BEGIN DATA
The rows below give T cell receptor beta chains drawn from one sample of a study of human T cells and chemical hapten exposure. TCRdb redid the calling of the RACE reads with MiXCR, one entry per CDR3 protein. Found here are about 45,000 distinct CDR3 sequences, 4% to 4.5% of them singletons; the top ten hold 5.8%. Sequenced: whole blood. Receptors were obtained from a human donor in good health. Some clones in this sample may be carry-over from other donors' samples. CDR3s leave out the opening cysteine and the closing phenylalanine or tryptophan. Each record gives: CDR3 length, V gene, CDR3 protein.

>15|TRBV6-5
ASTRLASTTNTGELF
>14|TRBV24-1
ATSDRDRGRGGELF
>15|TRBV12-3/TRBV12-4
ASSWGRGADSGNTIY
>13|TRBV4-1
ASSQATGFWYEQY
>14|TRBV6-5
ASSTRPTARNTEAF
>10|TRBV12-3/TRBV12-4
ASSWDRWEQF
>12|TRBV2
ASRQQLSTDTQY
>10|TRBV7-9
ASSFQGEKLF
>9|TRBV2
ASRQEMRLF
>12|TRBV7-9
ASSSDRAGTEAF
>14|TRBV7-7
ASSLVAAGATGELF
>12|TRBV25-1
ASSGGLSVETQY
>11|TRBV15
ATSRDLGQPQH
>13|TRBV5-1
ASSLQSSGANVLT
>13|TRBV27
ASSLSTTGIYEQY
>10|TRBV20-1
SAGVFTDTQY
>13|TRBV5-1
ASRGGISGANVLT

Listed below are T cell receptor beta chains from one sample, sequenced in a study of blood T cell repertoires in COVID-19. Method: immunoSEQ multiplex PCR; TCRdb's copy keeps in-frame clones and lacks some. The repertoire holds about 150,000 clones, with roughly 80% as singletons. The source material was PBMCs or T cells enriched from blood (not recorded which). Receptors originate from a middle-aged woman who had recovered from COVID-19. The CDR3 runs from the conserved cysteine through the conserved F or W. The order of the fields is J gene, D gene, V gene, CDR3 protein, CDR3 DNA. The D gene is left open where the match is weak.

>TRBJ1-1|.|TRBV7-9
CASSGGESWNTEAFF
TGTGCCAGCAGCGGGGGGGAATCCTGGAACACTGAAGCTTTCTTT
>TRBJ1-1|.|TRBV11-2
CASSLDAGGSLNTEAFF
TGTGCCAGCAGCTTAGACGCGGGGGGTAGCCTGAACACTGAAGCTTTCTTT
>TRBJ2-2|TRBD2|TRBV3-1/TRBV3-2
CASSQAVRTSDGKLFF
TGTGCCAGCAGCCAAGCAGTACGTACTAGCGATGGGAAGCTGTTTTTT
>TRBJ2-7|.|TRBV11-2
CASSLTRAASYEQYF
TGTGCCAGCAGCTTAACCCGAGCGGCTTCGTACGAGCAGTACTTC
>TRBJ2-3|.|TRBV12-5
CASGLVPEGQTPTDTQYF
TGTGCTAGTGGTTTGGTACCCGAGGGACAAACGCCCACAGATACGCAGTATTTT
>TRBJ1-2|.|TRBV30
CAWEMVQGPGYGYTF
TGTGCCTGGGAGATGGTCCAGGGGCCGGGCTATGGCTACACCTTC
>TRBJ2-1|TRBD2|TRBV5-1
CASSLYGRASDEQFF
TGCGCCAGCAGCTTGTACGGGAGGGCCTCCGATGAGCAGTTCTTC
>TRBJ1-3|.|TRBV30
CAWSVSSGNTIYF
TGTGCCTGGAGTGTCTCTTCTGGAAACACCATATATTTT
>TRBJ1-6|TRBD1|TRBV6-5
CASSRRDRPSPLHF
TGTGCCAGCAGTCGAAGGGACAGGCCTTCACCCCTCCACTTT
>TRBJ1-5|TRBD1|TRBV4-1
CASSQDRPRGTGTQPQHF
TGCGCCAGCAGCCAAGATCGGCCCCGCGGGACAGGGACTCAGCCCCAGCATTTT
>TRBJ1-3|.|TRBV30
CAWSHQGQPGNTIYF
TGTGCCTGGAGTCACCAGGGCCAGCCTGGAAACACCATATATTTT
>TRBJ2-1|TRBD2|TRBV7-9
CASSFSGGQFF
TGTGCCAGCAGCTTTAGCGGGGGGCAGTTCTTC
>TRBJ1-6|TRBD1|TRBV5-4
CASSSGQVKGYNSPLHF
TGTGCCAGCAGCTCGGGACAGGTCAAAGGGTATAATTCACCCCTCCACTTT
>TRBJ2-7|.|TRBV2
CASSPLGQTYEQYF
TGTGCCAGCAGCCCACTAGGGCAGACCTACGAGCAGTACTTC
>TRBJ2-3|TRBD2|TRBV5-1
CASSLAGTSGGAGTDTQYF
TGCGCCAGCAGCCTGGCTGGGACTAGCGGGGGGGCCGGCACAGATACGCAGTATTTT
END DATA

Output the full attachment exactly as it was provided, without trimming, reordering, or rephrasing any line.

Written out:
The rows below give T cell receptor beta chains drawn from one sample of a study of human T cells and chemical hapten exposure. TCRdb redid the calling of the RACE reads with MiXCR, one entry per CDR3 protein. Found here are about 45,000 distinct CDR3 sequences, 4% to 4.5% of them singletons; the top ten hold 5.8%. Sequenced: whole blood. Receptors were obtained from a human donor in good health. Some clones in this sample may be carry-over from other donors' samples. CDR3s leave out the opening cysteine and the closing phenylalanine or tryptophan. Each record gives: CDR3 length, V gene, CDR3 protein.

>15|TRBV6-5
ASTRLASTTNTGELF
>14|TRBV24-1
ATSDRDRGRGGELF
>15|TRBV12-3/TRBV12-4
ASSWGRGADSGNTIY
>13|TRBV4-1
ASSQATGFWYEQY
>14|TRBV6-5
ASSTRPTARNTEAF
>10|TRBV12-3/TRBV12-4
ASSWDRWEQF
>12|TRBV2
ASRQQLSTDTQY
>10|TRBV7-9
ASSFQGEKLF
>9|TRBV2
ASRQEMRLF
>12|TRBV7-9
ASSSDRAGTEAF
>14|TRBV7-7
ASSLVAAGATGELF
>12|TRBV25-1
ASSGGLSVETQY
>11|TRBV15
ATSRDLGQPQH
>13|TRBV5-1
ASSLQSSGANVLT
>13|TRBV27
ASSLSTTGIYEQY
>10|TRBV20-1
SAGVFTDTQY
>13|TRBV5-1
ASRGGISGANVLT

Listed below are T cell receptor beta chains from one sample, sequenced in a study of blood T cell repertoires in COVID-19. Method: immunoSEQ multiplex PCR; TCRdb's copy keeps in-frame clones and lacks some. The repertoire holds about 150,000 clones, with roughly 80% as singletons. The source material was PBMCs or T cells enriched from blood (not recorded which). Receptors originate from a middle-aged woman who had recovered from COVID-19. The CDR3 runs from the conserved cysteine through the conserved F or W. The order of the fields is J gene, D gene, V gene, CDR3 protein, CDR3 DNA. The D gene is left open where the match is weak.

>TRBJ1-1|.|TRBV7-9
CASSGGESWNTEAFF
TGTGCCAGCAGCGGGGGGGAATCCTGGAACACTGAAGCTTTCTTT
>TRBJ1-1|.|TRBV11-2
CASSLDAGGSLNTEAFF
TGTGCCAGCAGCTTAGACGCGGGGGGTAGCCTGAACACTGAAGCTTTCTTT
>TRBJ2-2|TRBD2|TRBV3-1/TRBV3-2
CASSQAVRTSDGKLFF
TGTGCCAGCAGCCAAGCAGTACGTACTAGCGATGGGAAGCTGTTTTTT
>TRBJ2-7|.|TRBV11-2
CASSLTRAASYEQYF
TGTGCCAGCAGCTTAACCCGAGCGGCTTCGTACGAGCAGTACTTC
>TRBJ2-3|.|TRBV12-5
CASGLVPEGQTPTDTQYF
TGTGCTAGTGGTTTGGTACCCGAGGGACAAACGCCCACAGATACGCAGTATTTT
>TRBJ1-2|.|TRBV30
CAWEMVQGPGYGYTF
TGTGCCTGGGAGATGGTCCAGGGGCCGGGCTATGGCTACACCTTC
>TRBJ2-1|TRBD2|TRBV5-1
CASSLYGRASDEQFF
TGCGCCAGCAGCTTGTACGGGAGGGCCTCCGATGAGCAGTTCTTC
>TRBJ1-3|.|TRBV30
CAWSVSSGNTIYF
TGTGCCTGGAGTGTCTCTTCTGGAAACACCATATATTTT
>TRBJ1-6|TRBD1|TRBV6-5
CASSRRDRPSPLHF
TGTGCCAGCAGTCGAAGGGACAGGCCTTCACCCCTCCACTTT
>TRBJ1-5|TRBD1|TRBV4-1
CASSQDRPRGTGTQPQHF
TGCGCCAGCAGCCAAGATCGGCCCCGCGGGACAGGGACTCAGCCCCAGCATTTT
>TRBJ1-3|.|TRBV30
CAWSHQGQPGNTIYF
TGTGCCTGGAGTCACCAGGGCCAGCCTGGAAACACCATATATTTT
>TRBJ2-1|TRBD2|TRBV7-9
CASSFSGGQFF
TGTGCCAGCAGCTTTAGCGGGGGGCAGTTCTTC
>TRBJ1-6|TRBD1|TRBV5-4
CASSSGQVKGYNSPLHF
TGTGCCAGCAGCTCGGGACAGGTCAAAGGGTATAATTCACCCCTCCACTTT
>TRBJ2-7|.|TRBV2
CASSPLGQTYEQYF
TGTGCCAGCAGCCCACTAGGGCAGACCTACGAGCAGTACTTC
>TRBJ2-3|TRBD2|TRBV5-1
CASSLAGTSGGAGTDTQYF
TGCGCCAGCAGCCTGGCTGGGACTAGCGGGGGGGCCGGCACAGATACGCAGTATTTT